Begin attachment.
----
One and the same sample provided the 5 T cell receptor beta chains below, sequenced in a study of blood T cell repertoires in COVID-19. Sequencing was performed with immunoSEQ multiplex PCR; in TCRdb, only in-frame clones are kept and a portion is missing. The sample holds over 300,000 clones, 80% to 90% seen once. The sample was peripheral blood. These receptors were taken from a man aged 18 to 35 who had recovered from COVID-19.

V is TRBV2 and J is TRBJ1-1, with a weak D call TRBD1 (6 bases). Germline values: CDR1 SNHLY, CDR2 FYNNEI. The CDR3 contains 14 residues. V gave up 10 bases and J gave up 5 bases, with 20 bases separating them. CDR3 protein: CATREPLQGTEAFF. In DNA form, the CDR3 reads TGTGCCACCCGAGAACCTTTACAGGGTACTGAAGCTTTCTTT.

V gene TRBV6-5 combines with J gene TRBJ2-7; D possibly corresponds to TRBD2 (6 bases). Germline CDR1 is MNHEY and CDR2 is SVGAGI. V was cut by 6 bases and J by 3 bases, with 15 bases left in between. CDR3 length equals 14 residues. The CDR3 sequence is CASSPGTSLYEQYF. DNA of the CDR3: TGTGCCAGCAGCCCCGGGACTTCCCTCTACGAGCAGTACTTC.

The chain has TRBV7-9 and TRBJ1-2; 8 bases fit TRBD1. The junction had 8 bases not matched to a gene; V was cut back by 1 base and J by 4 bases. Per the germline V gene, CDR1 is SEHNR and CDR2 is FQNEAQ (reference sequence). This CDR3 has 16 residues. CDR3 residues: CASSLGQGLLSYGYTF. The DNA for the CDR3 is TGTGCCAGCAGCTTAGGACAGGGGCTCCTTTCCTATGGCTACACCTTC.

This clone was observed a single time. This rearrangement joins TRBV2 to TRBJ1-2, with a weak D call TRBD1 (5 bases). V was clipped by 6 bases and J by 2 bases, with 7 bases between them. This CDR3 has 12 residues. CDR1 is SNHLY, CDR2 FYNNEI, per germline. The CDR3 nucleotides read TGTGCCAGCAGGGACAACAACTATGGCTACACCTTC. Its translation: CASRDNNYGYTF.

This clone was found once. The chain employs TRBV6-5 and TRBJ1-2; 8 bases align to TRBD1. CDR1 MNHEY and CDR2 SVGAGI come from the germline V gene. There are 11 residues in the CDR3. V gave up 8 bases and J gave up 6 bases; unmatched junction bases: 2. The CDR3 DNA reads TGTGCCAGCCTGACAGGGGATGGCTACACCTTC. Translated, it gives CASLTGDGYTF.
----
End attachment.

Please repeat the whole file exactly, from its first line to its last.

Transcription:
One and the same sample provided the 5 T cell receptor beta chains below, sequenced in a study of blood T cell repertoires in COVID-19. Sequencing was performed with immunoSEQ multiplex PCR; in TCRdb, only in-frame clones are kept and a portion is missing. The sample holds over 300,000 clones, 80% to 90% seen once. The sample was peripheral blood. These receptors were taken from a man aged 18 to 35 who had recovered from COVID-19.

V is TRBV2 and J is TRBJ1-1, with a weak D call TRBD1 (6 bases). Germline values: CDR1 SNHLY, CDR2 FYNNEI. The CDR3 contains 14 residues. V gave up 10 bases and J gave up 5 bases, with 20 bases separating them. CDR3 protein: CATREPLQGTEAFF. In DNA form, the CDR3 reads TGTGCCACCCGAGAACCTTTACAGGGTACTGAAGCTTTCTTT.

V gene TRBV6-5 combines with J gene TRBJ2-7; D possibly corresponds to TRBD2 (6 bases). Germline CDR1 is MNHEY and CDR2 is SVGAGI. V was cut by 6 bases and J by 3 bases, with 15 bases left in between. CDR3 length equals 14 residues. The CDR3 sequence is CASSPGTSLYEQYF. DNA of the CDR3: TGTGCCAGCAGCCCCGGGACTTCCCTCTACGAGCAGTACTTC.

The chain has TRBV7-9 and TRBJ1-2; 8 bases fit TRBD1. The junction had 8 bases not matched to a gene; V was cut back by 1 base and J by 4 bases. Per the germline V gene, CDR1 is SEHNR and CDR2 is FQNEAQ (reference sequence). This CDR3 has 16 residues. CDR3 residues: CASSLGQGLLSYGYTF. The DNA for the CDR3 is TGTGCCAGCAGCTTAGGACAGGGGCTCCTTTCCTATGGCTACACCTTC.

This clone was observed a single time. This rearrangement joins TRBV2 to TRBJ1-2, with a weak D call TRBD1 (5 bases). V was clipped by 6 bases and J by 2 bases, with 7 bases between them. This CDR3 has 12 residues. CDR1 is SNHLY, CDR2 FYNNEI, per germline. The CDR3 nucleotides read TGTGCCAGCAGGGACAACAACTATGGCTACACCTTC. Its translation: CASRDNNYGYTF.

This clone was found once. The chain employs TRBV6-5 and TRBJ1-2; 8 bases align to TRBD1. CDR1 MNHEY and CDR2 SVGAGI come from the germline V gene. There are 11 residues in the CDR3. V gave up 8 bases and J gave up 6 bases; unmatched junction bases: 2. The CDR3 DNA reads TGTGCCAGCCTGACAGGGGATGGCTACACCTTC. Translated, it gives CASLTGDGYTF.